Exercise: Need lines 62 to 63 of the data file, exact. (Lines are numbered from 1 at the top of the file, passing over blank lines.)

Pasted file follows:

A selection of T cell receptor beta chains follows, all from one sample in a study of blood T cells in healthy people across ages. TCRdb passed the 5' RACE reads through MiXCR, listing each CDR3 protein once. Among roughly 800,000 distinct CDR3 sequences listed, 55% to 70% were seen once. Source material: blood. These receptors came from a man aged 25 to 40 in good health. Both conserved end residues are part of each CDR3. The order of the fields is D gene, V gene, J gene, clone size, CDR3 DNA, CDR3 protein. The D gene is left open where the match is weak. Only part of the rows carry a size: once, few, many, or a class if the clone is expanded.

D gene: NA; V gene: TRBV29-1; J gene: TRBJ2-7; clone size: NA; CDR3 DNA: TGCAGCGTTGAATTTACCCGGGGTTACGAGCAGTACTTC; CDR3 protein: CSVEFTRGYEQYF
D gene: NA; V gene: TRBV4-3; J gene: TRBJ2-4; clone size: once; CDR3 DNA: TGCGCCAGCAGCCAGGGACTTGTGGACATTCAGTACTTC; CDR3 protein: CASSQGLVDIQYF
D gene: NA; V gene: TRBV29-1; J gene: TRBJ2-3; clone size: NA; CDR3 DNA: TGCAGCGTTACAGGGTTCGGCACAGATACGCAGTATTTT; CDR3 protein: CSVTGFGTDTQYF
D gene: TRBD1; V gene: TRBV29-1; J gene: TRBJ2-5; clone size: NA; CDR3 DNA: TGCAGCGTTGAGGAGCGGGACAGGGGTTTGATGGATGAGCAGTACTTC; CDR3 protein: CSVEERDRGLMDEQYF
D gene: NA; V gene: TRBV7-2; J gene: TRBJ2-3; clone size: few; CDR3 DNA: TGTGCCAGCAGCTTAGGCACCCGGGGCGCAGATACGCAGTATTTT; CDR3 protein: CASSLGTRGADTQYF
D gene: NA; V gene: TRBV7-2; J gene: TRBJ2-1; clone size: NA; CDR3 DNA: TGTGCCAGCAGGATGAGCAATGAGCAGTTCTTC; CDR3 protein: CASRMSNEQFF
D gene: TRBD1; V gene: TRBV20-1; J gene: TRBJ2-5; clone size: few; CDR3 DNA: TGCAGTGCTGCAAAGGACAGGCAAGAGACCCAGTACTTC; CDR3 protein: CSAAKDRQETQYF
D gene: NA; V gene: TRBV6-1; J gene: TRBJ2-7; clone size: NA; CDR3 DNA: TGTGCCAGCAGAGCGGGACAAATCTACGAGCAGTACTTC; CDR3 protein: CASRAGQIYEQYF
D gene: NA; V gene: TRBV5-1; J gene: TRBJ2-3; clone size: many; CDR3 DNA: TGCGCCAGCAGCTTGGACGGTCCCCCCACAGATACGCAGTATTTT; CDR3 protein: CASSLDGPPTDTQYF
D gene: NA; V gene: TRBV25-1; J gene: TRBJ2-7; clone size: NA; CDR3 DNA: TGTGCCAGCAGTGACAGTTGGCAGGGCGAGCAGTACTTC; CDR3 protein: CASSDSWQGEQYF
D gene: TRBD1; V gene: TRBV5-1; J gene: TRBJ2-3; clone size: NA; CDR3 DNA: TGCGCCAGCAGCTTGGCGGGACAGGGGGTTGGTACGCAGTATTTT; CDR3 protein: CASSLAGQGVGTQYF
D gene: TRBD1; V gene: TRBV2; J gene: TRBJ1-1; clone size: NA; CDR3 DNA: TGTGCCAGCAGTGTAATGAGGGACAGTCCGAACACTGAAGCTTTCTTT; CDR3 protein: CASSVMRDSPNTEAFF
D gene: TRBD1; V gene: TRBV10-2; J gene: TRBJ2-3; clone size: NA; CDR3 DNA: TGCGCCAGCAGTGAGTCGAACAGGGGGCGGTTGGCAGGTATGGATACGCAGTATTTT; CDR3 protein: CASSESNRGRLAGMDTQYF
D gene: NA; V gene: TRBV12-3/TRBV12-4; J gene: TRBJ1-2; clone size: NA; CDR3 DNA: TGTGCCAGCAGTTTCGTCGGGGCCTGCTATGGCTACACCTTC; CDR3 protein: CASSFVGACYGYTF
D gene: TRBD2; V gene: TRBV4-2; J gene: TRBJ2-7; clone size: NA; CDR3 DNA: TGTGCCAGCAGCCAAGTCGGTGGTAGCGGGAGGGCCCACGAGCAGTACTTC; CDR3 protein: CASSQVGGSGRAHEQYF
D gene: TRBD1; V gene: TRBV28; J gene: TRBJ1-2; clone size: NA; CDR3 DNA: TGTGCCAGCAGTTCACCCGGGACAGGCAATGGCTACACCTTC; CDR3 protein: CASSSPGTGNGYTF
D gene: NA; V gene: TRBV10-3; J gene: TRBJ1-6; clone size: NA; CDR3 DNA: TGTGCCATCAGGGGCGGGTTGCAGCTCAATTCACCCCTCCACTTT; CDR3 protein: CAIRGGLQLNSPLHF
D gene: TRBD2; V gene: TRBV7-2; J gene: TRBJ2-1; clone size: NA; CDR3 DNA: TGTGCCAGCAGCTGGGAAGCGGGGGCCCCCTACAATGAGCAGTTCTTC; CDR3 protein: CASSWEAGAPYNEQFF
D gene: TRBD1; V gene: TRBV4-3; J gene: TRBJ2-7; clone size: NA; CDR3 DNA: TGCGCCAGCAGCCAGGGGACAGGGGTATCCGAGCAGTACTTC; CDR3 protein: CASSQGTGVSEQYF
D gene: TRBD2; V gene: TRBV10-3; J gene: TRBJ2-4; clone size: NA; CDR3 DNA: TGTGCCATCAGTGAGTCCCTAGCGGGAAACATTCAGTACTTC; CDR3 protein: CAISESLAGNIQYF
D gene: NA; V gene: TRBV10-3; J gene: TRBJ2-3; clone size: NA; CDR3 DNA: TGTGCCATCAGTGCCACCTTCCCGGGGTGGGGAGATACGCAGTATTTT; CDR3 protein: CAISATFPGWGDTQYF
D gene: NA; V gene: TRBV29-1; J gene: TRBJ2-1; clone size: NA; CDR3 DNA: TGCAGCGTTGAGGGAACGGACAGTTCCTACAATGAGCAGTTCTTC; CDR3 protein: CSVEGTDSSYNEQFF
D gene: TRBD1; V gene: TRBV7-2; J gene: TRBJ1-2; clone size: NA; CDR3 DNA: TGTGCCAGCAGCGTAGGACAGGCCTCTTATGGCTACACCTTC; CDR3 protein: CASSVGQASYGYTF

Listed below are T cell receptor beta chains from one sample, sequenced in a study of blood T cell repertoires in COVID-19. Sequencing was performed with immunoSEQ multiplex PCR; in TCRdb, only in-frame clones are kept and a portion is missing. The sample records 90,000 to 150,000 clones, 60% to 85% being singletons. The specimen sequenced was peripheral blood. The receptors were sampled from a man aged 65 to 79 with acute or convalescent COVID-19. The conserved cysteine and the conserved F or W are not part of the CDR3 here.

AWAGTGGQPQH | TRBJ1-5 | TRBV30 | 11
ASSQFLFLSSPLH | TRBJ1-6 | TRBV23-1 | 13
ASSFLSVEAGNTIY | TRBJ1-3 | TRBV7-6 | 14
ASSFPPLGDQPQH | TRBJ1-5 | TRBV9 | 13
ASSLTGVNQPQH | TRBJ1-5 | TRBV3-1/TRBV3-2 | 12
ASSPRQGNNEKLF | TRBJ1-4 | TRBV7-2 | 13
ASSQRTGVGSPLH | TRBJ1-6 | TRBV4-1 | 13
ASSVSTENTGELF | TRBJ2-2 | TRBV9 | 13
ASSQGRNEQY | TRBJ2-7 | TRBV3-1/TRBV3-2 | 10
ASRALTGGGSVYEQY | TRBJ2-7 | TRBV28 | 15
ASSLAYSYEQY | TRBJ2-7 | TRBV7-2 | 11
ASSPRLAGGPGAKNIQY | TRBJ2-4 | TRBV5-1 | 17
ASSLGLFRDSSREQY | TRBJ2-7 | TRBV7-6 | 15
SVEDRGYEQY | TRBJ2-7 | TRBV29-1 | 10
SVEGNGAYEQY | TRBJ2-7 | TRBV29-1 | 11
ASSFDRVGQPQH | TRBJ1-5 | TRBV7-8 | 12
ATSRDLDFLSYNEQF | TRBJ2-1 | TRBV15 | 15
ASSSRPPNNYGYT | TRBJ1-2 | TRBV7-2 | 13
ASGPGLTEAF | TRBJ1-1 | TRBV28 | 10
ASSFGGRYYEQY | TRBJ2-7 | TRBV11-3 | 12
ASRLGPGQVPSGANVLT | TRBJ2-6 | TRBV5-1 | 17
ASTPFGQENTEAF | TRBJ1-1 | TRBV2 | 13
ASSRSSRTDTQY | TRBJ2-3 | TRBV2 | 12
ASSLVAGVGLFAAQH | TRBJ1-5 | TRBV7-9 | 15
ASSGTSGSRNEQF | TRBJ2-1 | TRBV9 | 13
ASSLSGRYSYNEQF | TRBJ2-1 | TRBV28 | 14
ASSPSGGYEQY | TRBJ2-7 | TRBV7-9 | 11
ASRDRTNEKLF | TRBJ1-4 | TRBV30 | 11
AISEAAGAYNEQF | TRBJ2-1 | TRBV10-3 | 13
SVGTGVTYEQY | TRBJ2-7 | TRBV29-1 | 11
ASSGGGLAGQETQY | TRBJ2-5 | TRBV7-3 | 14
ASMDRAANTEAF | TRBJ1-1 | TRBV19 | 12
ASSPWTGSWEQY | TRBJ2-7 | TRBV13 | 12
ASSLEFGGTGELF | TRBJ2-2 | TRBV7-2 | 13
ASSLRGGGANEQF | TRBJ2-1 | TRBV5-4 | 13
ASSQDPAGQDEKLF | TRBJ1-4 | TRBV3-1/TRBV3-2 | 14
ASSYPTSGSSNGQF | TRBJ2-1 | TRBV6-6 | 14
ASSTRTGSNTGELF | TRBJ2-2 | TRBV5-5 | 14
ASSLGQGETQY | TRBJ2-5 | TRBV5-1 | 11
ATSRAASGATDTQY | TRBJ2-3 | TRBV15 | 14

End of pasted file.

ASSYPTSGSSNGQF | TRBJ2-1 | TRBV6-6 | 14
ASSTRTGSNTGELF | TRBJ2-2 | TRBV5-5 | 14